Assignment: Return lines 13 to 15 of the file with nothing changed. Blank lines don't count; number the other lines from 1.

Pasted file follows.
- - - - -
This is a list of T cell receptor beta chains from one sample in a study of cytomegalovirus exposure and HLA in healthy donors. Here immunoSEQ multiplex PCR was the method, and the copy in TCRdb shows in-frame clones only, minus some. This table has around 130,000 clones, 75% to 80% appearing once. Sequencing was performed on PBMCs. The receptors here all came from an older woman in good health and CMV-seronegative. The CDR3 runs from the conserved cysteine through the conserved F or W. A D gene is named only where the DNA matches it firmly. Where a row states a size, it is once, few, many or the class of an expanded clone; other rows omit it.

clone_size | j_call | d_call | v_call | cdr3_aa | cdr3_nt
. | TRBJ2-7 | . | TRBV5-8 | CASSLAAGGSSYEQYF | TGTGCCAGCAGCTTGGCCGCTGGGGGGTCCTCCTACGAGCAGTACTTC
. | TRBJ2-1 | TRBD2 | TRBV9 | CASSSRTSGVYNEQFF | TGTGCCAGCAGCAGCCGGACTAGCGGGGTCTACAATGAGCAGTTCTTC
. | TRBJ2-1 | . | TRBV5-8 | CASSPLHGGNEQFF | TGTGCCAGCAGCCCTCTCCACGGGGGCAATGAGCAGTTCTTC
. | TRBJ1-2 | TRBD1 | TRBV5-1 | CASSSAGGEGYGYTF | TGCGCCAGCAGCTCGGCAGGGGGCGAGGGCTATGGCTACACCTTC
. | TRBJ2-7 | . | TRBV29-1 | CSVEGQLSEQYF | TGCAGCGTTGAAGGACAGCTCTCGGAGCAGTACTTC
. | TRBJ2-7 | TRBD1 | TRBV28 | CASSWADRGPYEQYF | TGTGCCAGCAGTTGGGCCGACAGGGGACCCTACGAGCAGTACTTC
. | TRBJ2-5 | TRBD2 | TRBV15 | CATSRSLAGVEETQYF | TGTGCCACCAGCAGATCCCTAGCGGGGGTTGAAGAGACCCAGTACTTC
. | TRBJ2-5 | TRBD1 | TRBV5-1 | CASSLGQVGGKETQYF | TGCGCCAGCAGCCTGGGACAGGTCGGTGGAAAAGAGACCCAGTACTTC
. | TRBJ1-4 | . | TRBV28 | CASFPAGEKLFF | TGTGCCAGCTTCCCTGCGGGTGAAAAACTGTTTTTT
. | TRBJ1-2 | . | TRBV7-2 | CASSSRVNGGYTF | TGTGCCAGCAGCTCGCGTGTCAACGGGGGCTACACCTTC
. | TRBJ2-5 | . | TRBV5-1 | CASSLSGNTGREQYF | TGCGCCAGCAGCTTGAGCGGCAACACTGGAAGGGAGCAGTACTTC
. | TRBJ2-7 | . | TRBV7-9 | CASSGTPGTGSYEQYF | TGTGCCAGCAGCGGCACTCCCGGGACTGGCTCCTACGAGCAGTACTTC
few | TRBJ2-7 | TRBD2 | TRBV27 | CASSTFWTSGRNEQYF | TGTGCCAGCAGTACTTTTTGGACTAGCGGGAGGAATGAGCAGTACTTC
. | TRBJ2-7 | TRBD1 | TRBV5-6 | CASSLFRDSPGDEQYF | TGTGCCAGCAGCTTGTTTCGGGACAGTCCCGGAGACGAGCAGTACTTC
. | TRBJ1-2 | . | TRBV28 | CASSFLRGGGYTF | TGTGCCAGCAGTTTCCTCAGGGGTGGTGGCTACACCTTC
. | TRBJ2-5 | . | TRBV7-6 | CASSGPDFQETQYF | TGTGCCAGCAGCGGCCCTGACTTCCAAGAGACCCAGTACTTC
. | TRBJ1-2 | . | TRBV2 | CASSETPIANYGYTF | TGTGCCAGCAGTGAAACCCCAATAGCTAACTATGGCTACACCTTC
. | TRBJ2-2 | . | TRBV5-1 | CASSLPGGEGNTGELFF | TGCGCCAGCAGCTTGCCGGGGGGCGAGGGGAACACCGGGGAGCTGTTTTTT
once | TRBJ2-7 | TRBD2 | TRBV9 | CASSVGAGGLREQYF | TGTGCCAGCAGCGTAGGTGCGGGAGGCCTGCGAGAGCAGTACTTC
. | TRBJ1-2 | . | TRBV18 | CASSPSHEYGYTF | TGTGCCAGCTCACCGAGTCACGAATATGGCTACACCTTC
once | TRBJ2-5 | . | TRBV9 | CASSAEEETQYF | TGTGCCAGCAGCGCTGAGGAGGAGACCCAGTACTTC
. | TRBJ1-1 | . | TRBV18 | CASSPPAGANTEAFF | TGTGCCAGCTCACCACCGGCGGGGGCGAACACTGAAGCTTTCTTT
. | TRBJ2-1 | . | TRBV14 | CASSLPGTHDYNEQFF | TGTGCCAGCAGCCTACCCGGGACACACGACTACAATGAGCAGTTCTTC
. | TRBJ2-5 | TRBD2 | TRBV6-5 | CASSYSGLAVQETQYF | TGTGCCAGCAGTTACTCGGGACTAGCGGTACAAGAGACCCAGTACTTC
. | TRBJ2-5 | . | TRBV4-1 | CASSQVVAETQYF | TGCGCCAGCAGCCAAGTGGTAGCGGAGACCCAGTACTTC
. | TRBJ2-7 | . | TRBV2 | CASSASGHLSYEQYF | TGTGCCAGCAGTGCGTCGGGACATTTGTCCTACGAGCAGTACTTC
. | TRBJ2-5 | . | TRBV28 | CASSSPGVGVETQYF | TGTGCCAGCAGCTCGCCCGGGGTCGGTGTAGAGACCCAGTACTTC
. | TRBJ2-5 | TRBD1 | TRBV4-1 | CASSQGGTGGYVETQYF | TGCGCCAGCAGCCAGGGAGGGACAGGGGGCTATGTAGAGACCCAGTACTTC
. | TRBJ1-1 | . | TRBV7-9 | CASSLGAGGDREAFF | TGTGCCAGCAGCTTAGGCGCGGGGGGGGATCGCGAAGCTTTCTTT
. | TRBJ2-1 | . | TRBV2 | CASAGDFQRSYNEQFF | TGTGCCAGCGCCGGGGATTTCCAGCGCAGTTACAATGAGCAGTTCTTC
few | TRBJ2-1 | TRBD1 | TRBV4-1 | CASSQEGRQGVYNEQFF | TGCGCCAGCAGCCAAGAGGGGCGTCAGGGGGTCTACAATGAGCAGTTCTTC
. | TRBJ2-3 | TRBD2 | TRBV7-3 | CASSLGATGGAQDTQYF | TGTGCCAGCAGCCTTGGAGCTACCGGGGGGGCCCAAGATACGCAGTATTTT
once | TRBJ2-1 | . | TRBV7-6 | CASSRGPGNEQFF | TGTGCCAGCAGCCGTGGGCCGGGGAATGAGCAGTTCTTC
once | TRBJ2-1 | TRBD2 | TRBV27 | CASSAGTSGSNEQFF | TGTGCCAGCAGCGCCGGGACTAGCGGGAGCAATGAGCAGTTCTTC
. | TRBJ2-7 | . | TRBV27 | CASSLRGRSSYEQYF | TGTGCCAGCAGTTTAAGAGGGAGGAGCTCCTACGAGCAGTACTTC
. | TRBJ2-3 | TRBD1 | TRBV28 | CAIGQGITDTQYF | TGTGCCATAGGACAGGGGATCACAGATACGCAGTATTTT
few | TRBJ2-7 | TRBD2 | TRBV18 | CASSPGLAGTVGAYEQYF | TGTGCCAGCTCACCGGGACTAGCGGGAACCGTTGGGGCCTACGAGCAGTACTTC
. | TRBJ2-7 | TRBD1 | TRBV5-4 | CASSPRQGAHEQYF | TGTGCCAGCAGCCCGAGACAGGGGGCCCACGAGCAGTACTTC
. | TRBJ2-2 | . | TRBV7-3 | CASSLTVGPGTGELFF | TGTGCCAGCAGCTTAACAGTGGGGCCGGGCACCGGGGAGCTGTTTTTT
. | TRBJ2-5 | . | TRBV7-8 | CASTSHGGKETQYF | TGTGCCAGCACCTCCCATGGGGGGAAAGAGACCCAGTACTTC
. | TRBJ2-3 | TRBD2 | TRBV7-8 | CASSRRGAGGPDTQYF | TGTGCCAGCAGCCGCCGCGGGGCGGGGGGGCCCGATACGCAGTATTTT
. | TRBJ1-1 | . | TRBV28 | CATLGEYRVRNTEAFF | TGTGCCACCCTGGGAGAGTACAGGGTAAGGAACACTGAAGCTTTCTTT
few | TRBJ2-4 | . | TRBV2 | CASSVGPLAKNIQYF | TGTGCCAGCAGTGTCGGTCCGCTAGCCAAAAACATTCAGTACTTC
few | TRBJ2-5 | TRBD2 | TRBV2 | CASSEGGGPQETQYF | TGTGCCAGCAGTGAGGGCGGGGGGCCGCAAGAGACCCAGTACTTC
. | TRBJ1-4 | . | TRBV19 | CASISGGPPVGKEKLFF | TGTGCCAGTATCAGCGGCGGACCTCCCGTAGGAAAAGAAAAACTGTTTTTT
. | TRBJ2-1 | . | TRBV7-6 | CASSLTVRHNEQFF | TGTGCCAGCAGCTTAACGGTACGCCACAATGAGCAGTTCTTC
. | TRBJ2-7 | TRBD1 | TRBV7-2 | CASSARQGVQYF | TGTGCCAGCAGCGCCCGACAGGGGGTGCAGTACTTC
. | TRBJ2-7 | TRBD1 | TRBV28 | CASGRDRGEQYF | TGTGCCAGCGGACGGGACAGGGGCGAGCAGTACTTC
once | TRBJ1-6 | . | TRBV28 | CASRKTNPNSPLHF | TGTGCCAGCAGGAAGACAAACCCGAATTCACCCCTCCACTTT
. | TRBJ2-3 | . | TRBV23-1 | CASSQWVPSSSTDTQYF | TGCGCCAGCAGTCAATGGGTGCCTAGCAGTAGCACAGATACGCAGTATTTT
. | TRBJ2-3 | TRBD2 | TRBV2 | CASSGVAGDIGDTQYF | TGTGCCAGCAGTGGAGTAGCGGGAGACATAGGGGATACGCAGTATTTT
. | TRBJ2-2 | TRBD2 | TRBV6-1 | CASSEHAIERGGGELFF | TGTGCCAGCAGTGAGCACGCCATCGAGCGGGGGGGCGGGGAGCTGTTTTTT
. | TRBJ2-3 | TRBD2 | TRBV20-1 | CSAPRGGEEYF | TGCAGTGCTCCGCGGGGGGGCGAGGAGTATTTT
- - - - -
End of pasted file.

. | TRBJ2-5 | . | TRBV5-1 | CASSLSGNTGREQYF | TGCGCCAGCAGCTTGAGCGGCAACACTGGAAGGGAGCAGTACTTC
. | TRBJ2-7 | . | TRBV7-9 | CASSGTPGTGSYEQYF | TGTGCCAGCAGCGGCACTCCCGGGACTGGCTCCTACGAGCAGTACTTC
few | TRBJ2-7 | TRBD2 | TRBV27 | CASSTFWTSGRNEQYF | TGTGCCAGCAGTACTTTTTGGACTAGCGGGAGGAATGAGCAGTACTTC